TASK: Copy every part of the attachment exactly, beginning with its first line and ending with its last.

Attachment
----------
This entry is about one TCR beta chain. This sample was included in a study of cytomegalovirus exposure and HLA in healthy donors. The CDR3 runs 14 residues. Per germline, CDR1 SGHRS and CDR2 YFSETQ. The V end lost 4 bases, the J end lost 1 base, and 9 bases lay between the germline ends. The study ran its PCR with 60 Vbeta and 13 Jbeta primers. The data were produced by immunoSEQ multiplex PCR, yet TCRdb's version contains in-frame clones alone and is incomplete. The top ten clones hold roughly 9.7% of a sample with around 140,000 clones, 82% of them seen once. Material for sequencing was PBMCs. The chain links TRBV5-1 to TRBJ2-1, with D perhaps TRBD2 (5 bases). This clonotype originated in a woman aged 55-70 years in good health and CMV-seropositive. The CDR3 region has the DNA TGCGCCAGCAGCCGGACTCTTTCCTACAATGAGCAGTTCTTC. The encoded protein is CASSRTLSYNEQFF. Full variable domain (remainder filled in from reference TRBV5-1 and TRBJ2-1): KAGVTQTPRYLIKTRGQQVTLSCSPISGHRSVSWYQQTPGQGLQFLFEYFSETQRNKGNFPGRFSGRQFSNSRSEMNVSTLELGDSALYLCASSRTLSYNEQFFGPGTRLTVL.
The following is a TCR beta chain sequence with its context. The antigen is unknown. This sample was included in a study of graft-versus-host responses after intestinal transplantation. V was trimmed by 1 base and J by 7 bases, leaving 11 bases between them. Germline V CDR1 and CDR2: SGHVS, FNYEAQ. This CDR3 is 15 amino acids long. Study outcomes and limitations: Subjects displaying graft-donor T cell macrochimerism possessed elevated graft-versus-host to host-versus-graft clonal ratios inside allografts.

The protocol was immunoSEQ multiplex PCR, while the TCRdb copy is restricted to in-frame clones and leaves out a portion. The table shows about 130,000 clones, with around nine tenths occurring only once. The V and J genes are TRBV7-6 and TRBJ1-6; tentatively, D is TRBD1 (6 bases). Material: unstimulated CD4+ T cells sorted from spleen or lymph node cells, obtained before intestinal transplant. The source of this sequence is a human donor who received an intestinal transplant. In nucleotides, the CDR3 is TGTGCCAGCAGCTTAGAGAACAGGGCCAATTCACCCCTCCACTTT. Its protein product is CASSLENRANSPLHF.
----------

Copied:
This entry is about one TCR beta chain. This sample was included in a study of cytomegalovirus exposure and HLA in healthy donors. The CDR3 runs 14 residues. Per germline, CDR1 SGHRS and CDR2 YFSETQ. The V end lost 4 bases, the J end lost 1 base, and 9 bases lay between the germline ends. The study ran its PCR with 60 Vbeta and 13 Jbeta primers. The data were produced by immunoSEQ multiplex PCR, yet TCRdb's version contains in-frame clones alone and is incomplete. The top ten clones hold roughly 9.7% of a sample with around 140,000 clones, 82% of them seen once. Material for sequencing was PBMCs. The chain links TRBV5-1 to TRBJ2-1, with D perhaps TRBD2 (5 bases). This clonotype originated in a woman aged 55-70 years in good health and CMV-seropositive. The CDR3 region has the DNA TGCGCCAGCAGCCGGACTCTTTCCTACAATGAGCAGTTCTTC. The encoded protein is CASSRTLSYNEQFF. Full variable domain (remainder filled in from reference TRBV5-1 and TRBJ2-1): KAGVTQTPRYLIKTRGQQVTLSCSPISGHRSVSWYQQTPGQGLQFLFEYFSETQRNKGNFPGRFSGRQFSNSRSEMNVSTLELGDSALYLCASSRTLSYNEQFFGPGTRLTVL.
The following is a TCR beta chain sequence with its context. The antigen is unknown. This sample was included in a study of graft-versus-host responses after intestinal transplantation. V was trimmed by 1 base and J by 7 bases, leaving 11 bases between them. Germline V CDR1 and CDR2: SGHVS, FNYEAQ. This CDR3 is 15 amino acids long. Study outcomes and limitations: Subjects displaying graft-donor T cell macrochimerism possessed elevated graft-versus-host to host-versus-graft clonal ratios inside allografts.

The protocol was immunoSEQ multiplex PCR, while the TCRdb copy is restricted to in-frame clones and leaves out a portion. The table shows about 130,000 clones, with around nine tenths occurring only once. The V and J genes are TRBV7-6 and TRBJ1-6; tentatively, D is TRBD1 (6 bases). Material: unstimulated CD4+ T cells sorted from spleen or lymph node cells, obtained before intestinal transplant. The source of this sequence is a human donor who received an intestinal transplant. In nucleotides, the CDR3 is TGTGCCAGCAGCTTAGAGAACAGGGCCAATTCACCCCTCCACTTT. Its protein product is CASSLENRANSPLHF.